I’ve come to enjoy almost every character in Ted Lasso, almost. But I think the key to enjoying Season 2 (spoilers ahead) is not in hoping you’ll have warm and fuzzies every episode, because you won’t, it’s because you care about each character’s purposeful growth and kindness in the face of a very cruel world. Growth is showcased in personal deconstruction (or eventual reconstruction) and the barometer for successful growth being ready to give or receive forgiveness.
Variety‘s Caroline Framke puts season 2 together perfectly in “In Defense of ‘Ted Lasso’ Season 2, a Risky Sequel That’s the Good Kind of Messy,” “Rebecca asks herself what she truly wants in love and life for the first time in decades. The team’s former captain Roy (Brett Goldstein) tries to find his place in both retirement and a stable relationship with publicity manager Keeley (Juno Temple), who in turn is settling into a more adult version of her previous life. Sweet Sam (an ever-confident Toheeb Jimoh) learns how to stand up for what he believes in, while superstar footballer Jamie (Phil Dunster) finds himself humbled in the face of potential obscurity and his deadbeat dad. Even Ted’s assistant coaches are struggling, with Beard (Brendan Hunt) caught in a self-loathing loop and Nate (Nick Mohammad) at a toxic crossroads of insecurity and performative masculinity that seems on a clear collision course to disaster.
But it’s Ted’s inability to outrun his past, let alone smooth over his present with a meticulous smile, that deepens the bruise of Season 2. By the time he finally acquiesces to having a real therapy session with Dr. Sharon (Sarah Niles) in episode 10 (“No Weddings and a Funeral”), he’s a raw and exposed nerve shuddering at every flicker of contact. Their ensuing conversation, acted with precise skill by both Sudeikis and Niles, is the natural sequel to Ted’s Season 1 panic attack outside the karaoke bar, representing both an escalation and a cathartic sigh of relief.”
More like a PSA than a show filled with comedians, each character has a thoughtful and advice-seeking decision to make throughout the Season. It’s unusual to see characters on a major comedy all attempt (successfully) to be better communicators, better friends, better colleagues, and better carers for themselves. I suspect the people who love the show the most right now are people equally seeking ways to be better communicators, better friends, better colleagues, and better carers for themselves. In a virtual world, I feel so disconnected, pained by miscommunication – and lost friendships because misconceptions run amuck. I see my peers on TikTok finding self-diagnosis to be fruitful, seeking ways to understand, cope, and find tools to make their lives and relationships better. I see generations that went before me reaching out to finally connect about how their personal deconstruction looked different than the present social connective platform deconstruction renaissance looks like for my peers and younger generations. We’re having conversations with shared language and a generous attempt at non-ironic use of new terminology. There is a sense of general “try to be better” going around. And all of those generations meet at the TV for Ted Lasso, whether or not they’re using their own Apple TV+ password.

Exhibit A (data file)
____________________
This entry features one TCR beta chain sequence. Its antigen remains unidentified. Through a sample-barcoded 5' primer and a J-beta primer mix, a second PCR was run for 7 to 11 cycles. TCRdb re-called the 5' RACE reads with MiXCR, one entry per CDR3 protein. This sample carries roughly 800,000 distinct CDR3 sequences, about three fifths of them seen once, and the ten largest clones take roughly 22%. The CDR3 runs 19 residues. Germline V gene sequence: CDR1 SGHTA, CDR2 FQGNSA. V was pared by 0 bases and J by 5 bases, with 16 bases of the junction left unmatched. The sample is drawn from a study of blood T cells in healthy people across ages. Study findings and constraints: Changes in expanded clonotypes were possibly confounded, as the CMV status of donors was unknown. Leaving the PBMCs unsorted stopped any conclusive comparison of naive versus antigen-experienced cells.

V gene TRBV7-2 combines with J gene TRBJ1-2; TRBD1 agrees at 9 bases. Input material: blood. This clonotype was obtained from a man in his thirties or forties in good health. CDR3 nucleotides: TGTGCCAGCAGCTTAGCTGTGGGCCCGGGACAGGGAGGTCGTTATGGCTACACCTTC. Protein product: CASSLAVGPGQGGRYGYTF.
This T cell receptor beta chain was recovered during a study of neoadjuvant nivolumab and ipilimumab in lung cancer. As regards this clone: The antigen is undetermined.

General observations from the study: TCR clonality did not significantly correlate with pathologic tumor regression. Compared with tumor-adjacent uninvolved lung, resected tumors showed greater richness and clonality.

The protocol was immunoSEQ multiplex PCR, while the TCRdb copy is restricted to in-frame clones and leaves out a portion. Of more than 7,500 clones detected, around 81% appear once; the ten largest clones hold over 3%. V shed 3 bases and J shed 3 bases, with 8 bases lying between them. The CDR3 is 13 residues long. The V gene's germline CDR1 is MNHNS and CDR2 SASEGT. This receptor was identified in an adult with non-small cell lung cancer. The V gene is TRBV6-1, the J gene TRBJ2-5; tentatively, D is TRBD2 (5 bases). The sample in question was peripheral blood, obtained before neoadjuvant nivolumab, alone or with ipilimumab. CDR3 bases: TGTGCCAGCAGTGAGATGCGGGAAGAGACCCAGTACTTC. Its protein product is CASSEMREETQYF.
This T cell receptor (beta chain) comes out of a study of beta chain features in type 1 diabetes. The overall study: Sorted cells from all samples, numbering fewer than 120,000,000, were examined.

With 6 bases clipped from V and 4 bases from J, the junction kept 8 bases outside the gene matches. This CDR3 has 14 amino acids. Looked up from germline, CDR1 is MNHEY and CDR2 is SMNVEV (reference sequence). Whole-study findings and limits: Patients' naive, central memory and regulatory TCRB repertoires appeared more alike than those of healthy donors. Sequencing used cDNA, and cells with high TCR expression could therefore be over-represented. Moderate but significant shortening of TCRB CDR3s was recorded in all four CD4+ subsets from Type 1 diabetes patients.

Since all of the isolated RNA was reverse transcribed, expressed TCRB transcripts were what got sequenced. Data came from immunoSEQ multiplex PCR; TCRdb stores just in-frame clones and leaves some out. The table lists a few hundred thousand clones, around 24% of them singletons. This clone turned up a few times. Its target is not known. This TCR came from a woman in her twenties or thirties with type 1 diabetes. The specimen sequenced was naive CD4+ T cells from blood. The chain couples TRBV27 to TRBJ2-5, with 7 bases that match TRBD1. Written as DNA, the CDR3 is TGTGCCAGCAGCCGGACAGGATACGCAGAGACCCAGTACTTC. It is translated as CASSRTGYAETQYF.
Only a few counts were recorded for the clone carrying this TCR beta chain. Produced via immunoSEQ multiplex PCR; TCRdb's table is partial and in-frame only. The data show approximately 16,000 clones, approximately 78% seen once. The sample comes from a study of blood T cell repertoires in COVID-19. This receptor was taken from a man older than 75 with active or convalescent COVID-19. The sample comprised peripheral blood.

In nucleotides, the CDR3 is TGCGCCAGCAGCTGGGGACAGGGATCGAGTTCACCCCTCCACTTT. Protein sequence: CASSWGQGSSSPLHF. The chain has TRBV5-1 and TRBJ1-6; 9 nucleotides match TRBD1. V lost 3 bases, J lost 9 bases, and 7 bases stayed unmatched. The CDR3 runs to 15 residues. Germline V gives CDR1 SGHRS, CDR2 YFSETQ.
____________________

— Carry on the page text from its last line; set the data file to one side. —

And people trying to be better and seeing characters on TV aiming to better might be inherently more willing to overlook some rough patches? Consider Beard’s episode, Rebecca and Sam’s age difference, Rebecca and Sam’s work connection, Sam rejecting an amazing work opportunity (but I know it’s a part of his development to stay on the show and have a more rewarding 3rd Season arc!), Keeley and Roy’s flirt with …flirting with others, Ted’s insistence in non-authentic relationship with Dr Sharon, the disjointed timeline of the ending, Christmas just-because, the 2nd Season stand-alone cliche themes like the Rom-Com episode, Dr Sharon’s premature Season arc ending, and overall stop-start plot progression and character growth because of outside forces giving the Season new episodes – all to be a non-issue with people who are more interested in the show’s themes than the sum of it’s parts. And the themes are satisfying. When Roy made a huge romantic gesture at the end of the season, Keeley celebrated, kissed him, thanked him, and then gently let him down. She soothed his concerns and held her boundaries. And we’re given the impression that potential conflicts, truthful communication, and big swings into misses don’t have to end in disaster for a relationship.
Which is why “we” are so damn upset and mad at Nate.
From “We Need to Talk About Nate” by Jen Chaney, “[…] To their credit, the writers have been dropping justifications for Nate’s anger throughout season two like bread crumbs leading to Nate’s betrayal of Ted and the team. In that outburst Nate unleashes on Ted in the finale, he notes that Ted shone all kinds of attention on him during the previous football season, but in this one, after promoting Nate to assistant coach, Ted has paid him little mind. And even when Ted has acknowledged him, by implementing Nate’s False Nine strategy, for example, from Nate’s perspective, he’s receiving credit only because something isn’t going well. (Nate doesn’t realize his approach will pay off in the latter portion of the game, and when it does, he has already worked up a full head of steam that drives him off the pitch while the rest of the team celebrates.)